ASHGABAT (Reuters) -- Turkmenistan, a gas producing nation on the Caspian Sea, will free 1,697 prisoners including 29 foreigners in a mass amnesty, its president said on May 15.
The reclusive nation has tried to open up since the death of autocratic leader Saparmurat Niyazov in 2006. The West, which sees it as a potential new energy supplier, supports its efforts but human rights groups say progress has been slow.
"The amnesty is in line with the humanistic traditions of our nation set out in the constitution," President Gurbanguly Berdymukhammedov said in televised remarks.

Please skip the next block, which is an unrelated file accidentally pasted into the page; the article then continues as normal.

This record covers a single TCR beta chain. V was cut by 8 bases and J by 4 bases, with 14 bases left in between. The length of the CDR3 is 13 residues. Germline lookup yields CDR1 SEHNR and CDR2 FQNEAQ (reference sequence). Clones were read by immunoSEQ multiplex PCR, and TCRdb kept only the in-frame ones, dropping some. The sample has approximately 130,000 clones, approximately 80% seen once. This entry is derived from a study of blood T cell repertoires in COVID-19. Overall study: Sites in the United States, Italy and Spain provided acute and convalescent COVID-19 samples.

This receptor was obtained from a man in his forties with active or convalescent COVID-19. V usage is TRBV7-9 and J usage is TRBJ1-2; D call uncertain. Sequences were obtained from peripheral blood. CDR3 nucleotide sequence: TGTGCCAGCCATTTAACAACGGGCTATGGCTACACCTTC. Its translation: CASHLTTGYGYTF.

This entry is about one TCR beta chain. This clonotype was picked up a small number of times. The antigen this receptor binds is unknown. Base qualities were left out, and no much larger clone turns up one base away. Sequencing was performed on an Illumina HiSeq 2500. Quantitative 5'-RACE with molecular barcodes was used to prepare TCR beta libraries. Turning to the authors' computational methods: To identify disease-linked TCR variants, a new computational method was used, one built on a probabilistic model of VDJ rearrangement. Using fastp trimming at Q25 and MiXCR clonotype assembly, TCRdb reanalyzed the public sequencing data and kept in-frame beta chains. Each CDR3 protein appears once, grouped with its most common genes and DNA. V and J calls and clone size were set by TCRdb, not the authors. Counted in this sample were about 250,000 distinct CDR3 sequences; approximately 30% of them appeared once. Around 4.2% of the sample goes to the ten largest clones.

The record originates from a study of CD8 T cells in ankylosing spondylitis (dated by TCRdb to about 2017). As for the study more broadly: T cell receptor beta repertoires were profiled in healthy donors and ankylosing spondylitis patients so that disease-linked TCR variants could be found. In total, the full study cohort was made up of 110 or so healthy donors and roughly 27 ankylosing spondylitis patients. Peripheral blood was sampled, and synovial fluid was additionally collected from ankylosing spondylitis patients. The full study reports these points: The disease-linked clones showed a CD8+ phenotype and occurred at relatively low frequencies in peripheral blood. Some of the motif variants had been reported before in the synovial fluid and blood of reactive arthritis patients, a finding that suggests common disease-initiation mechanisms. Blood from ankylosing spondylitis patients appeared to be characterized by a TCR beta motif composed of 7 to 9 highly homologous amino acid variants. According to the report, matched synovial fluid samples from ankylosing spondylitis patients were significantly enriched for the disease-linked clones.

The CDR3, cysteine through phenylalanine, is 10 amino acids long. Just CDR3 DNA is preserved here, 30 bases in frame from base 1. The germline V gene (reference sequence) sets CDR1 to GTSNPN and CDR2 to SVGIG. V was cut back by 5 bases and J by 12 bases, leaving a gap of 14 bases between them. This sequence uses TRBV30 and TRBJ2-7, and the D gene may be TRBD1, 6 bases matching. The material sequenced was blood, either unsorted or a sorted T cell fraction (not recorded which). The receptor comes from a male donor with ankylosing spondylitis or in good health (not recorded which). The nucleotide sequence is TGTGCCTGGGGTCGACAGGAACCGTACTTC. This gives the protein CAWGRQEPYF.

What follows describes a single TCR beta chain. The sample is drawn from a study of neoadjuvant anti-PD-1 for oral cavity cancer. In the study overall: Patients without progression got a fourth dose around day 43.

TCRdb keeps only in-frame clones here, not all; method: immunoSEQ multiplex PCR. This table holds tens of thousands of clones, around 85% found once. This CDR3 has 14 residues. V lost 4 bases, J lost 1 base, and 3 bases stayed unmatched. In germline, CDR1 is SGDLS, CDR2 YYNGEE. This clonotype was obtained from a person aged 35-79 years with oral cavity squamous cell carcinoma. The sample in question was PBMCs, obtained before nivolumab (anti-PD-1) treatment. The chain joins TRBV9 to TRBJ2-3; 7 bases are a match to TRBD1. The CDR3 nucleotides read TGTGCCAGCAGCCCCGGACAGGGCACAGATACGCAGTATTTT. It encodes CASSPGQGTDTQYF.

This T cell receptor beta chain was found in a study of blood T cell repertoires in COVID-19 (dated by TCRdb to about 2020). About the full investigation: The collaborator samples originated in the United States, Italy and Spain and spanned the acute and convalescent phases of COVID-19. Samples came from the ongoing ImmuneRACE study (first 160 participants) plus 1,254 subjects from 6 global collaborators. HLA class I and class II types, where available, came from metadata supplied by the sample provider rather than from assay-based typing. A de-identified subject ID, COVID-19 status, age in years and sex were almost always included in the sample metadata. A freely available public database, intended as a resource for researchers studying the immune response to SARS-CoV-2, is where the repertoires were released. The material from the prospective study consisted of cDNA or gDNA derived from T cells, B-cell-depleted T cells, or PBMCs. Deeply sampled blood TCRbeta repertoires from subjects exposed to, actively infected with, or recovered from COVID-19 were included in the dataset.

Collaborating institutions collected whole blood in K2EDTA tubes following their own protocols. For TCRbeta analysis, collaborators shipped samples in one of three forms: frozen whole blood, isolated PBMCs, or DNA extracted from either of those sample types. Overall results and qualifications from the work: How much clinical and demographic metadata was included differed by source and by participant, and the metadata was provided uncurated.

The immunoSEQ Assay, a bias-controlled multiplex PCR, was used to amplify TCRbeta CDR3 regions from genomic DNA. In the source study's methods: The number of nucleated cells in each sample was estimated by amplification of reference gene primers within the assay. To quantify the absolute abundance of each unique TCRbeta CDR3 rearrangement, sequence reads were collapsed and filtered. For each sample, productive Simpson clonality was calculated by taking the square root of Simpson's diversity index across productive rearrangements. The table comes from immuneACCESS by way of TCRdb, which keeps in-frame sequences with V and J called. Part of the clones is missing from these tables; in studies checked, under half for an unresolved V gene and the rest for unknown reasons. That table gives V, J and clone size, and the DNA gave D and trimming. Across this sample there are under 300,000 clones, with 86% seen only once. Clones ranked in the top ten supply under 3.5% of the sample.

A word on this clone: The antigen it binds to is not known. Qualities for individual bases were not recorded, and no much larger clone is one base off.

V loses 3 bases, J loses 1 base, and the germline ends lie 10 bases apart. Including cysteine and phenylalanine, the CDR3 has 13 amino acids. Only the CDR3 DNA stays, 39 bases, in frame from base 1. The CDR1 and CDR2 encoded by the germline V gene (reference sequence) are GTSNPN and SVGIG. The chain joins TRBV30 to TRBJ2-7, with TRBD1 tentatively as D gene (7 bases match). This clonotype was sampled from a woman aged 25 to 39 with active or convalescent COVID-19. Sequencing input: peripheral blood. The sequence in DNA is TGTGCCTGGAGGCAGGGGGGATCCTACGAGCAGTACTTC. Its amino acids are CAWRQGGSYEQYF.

Turkmenistan's total prisoner population is unclear but rights groups say it includes political prisoners. No other details were available on the amnesty.
Turkmenistan frees thousands of prisoners annually in what rights groups see as a populist gesture designed to promote its image as a country respecting justice and democracy.
Niyazov tolerated no dissent and locked up political opponents during his 20-year rule. He dotted the nation with statues of himself and renamed months and streets after himself and his relatives.
Berdymukhammedov, trying to end Turkmenistan's isolation and bring in more foreign investment, has been chipping away at Niyazov's legacy and trying to soften Turkmenistan's image abroad.
But organizations such as Human Rights Watch say political freedom has not improved and accuse the government of violating people's basic liberties.